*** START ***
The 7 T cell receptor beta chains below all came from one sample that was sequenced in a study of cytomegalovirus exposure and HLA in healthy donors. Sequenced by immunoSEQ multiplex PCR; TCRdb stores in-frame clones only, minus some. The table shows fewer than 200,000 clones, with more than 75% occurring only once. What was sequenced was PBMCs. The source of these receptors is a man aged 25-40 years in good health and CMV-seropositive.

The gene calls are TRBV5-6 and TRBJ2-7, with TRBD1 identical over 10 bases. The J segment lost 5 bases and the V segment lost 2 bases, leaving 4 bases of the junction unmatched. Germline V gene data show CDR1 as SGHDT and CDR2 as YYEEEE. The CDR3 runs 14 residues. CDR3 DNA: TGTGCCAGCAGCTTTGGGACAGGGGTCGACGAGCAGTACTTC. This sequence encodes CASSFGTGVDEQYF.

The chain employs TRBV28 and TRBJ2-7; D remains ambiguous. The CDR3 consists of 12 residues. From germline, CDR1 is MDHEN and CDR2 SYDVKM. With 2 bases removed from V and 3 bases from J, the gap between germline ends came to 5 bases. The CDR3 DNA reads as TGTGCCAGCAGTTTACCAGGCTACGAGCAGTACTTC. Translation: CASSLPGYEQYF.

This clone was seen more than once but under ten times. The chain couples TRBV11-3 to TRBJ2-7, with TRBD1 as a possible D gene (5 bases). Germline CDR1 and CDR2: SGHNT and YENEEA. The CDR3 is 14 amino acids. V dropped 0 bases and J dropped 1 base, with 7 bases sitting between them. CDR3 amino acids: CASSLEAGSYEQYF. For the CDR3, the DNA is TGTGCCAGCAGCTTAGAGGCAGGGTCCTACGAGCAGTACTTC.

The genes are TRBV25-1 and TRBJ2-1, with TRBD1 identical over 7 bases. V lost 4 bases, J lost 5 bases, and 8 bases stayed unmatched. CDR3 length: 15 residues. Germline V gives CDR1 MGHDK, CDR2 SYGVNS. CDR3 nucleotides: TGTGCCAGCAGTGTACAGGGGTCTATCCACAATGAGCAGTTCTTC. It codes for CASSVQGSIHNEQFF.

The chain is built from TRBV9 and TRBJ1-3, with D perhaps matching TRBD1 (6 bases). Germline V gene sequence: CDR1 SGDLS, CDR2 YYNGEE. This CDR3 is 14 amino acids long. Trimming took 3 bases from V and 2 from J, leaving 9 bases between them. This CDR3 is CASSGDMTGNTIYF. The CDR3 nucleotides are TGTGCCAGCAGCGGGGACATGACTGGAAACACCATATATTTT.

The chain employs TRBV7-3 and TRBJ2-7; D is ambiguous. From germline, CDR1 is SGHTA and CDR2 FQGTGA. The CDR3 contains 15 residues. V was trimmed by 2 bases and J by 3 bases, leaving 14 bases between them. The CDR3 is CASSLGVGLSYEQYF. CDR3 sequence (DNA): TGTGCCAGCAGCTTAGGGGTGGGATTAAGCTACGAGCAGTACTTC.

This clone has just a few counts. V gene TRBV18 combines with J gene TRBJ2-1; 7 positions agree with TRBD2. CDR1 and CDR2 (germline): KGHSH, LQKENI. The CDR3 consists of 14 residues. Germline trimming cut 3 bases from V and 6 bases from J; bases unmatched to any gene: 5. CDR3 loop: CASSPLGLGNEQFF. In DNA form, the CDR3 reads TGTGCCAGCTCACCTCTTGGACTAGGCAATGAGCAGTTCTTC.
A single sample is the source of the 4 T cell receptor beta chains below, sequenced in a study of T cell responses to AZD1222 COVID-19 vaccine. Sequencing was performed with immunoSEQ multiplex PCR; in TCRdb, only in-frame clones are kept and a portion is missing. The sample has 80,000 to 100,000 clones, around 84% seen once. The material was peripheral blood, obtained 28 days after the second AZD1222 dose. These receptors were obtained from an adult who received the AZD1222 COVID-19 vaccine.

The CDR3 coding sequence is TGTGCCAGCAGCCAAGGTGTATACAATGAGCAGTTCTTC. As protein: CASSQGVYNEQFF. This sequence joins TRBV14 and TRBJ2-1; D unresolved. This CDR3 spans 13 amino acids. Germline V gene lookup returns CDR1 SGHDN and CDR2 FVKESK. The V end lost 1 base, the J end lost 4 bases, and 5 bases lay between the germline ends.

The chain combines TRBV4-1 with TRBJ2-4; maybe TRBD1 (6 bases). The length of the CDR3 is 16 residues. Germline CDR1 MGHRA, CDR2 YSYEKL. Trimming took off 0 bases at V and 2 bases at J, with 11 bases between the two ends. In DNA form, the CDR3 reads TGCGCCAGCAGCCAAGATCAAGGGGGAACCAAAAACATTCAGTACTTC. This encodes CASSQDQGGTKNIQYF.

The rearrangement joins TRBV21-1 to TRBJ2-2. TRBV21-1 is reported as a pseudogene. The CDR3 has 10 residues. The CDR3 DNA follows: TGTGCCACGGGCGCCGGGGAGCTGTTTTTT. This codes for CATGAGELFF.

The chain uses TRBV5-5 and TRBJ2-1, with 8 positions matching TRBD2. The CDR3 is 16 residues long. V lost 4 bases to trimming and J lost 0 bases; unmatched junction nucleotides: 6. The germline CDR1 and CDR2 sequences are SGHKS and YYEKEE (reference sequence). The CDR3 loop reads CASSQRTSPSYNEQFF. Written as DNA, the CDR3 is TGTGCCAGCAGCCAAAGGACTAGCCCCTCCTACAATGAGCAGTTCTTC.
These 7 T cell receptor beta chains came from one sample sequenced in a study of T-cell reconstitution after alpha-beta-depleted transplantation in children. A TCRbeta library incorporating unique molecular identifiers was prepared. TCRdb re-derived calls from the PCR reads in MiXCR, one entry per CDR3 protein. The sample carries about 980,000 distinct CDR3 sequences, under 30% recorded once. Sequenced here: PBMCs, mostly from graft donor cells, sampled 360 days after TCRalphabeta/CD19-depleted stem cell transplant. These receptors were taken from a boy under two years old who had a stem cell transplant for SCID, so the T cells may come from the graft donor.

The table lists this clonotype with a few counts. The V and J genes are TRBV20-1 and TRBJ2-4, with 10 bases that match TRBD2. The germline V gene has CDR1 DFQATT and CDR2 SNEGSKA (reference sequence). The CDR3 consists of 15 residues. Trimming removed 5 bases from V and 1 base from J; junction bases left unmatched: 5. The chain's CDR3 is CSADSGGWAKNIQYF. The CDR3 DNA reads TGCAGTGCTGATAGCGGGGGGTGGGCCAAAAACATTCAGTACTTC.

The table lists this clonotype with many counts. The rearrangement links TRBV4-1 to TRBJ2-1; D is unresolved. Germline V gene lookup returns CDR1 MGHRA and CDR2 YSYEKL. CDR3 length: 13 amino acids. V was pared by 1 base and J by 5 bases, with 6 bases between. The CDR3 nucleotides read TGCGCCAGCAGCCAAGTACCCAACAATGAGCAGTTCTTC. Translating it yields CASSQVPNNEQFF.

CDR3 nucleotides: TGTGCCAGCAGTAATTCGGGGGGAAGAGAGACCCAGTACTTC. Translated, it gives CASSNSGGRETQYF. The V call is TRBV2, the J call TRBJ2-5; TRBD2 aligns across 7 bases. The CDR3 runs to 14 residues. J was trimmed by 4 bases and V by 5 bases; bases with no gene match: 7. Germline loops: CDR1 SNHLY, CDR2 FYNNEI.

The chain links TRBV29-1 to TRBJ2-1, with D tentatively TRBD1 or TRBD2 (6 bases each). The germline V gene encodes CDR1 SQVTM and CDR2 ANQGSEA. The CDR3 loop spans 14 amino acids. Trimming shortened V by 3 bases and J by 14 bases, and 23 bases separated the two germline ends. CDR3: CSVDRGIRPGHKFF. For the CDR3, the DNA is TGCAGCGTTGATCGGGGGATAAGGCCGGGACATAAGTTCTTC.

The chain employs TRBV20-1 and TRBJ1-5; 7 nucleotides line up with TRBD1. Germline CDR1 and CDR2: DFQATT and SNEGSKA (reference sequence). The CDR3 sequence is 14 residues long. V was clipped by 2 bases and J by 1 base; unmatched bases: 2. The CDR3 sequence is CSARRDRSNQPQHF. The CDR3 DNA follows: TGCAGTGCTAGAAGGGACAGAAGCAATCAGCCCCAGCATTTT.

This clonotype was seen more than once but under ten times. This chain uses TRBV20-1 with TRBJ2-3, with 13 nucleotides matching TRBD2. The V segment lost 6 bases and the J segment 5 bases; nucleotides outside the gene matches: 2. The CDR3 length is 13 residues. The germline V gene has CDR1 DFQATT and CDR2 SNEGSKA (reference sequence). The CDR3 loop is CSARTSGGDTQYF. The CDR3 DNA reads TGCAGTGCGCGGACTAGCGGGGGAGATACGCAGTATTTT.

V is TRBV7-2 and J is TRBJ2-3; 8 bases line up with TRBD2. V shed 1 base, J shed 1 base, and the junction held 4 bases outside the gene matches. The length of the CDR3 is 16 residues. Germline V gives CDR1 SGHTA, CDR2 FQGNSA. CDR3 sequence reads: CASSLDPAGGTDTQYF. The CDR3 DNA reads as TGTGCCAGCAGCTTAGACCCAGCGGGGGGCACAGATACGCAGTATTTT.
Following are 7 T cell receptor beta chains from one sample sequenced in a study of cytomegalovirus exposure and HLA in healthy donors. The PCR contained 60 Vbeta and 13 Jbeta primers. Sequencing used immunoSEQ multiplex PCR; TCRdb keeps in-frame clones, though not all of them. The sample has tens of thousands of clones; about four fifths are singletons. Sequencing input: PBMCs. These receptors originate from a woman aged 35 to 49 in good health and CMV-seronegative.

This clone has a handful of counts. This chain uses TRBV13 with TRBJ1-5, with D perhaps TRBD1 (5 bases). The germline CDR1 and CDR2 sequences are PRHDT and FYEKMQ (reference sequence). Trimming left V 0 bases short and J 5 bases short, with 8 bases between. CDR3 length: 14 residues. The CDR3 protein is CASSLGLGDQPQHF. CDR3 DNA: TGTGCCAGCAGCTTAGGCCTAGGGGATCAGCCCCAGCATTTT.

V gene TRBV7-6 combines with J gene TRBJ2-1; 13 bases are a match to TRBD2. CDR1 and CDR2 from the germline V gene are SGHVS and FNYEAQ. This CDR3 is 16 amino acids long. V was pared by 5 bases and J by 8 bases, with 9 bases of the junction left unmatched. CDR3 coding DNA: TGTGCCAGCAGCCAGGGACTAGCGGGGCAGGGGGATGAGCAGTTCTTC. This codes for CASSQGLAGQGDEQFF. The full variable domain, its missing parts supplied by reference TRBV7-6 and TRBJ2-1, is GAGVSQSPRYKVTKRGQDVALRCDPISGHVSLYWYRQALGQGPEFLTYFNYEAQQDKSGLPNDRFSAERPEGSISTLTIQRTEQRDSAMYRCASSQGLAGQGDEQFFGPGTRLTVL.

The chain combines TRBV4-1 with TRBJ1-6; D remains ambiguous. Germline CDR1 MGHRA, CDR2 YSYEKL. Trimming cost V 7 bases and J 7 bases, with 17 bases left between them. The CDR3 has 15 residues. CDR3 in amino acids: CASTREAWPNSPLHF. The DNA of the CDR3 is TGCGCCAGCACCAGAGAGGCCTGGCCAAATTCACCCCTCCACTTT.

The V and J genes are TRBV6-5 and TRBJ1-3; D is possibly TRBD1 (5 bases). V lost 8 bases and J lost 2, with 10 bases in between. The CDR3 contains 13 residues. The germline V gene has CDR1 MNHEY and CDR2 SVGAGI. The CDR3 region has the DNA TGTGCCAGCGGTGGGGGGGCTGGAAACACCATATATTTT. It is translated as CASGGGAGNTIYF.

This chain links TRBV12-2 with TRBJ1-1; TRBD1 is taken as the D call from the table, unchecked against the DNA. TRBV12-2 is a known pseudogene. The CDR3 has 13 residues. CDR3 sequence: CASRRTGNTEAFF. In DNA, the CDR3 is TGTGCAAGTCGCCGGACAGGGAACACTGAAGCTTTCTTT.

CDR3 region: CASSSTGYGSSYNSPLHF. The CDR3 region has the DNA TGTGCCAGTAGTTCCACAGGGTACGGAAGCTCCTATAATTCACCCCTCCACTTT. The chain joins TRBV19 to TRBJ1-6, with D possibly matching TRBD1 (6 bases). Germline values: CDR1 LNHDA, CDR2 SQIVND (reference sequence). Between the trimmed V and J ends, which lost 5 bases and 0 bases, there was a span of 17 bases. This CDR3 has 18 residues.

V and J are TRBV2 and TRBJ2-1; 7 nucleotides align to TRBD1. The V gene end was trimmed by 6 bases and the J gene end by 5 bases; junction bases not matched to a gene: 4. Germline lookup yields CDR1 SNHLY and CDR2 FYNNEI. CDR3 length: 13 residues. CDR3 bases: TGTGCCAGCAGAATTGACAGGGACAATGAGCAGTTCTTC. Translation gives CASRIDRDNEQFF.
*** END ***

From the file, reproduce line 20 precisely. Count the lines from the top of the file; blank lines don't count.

This clonotype was seen more than once but under ten times. This chain uses TRBV20-1 with TRBJ2-3, with 13 nucleotides matching TRBD2. The V segment lost 6 bases and the J segment 5 bases; nucleotides outside the gene matches: 2. The CDR3 length is 13 residues. The germline V gene has CDR1 DFQATT and CDR2 SNEGSKA (reference sequence). The CDR3 loop is CSARTSGGDTQYF. The CDR3 DNA reads TGCAGTGCGCGGACTAGCGGGGGAGATACGCAGTATTTT.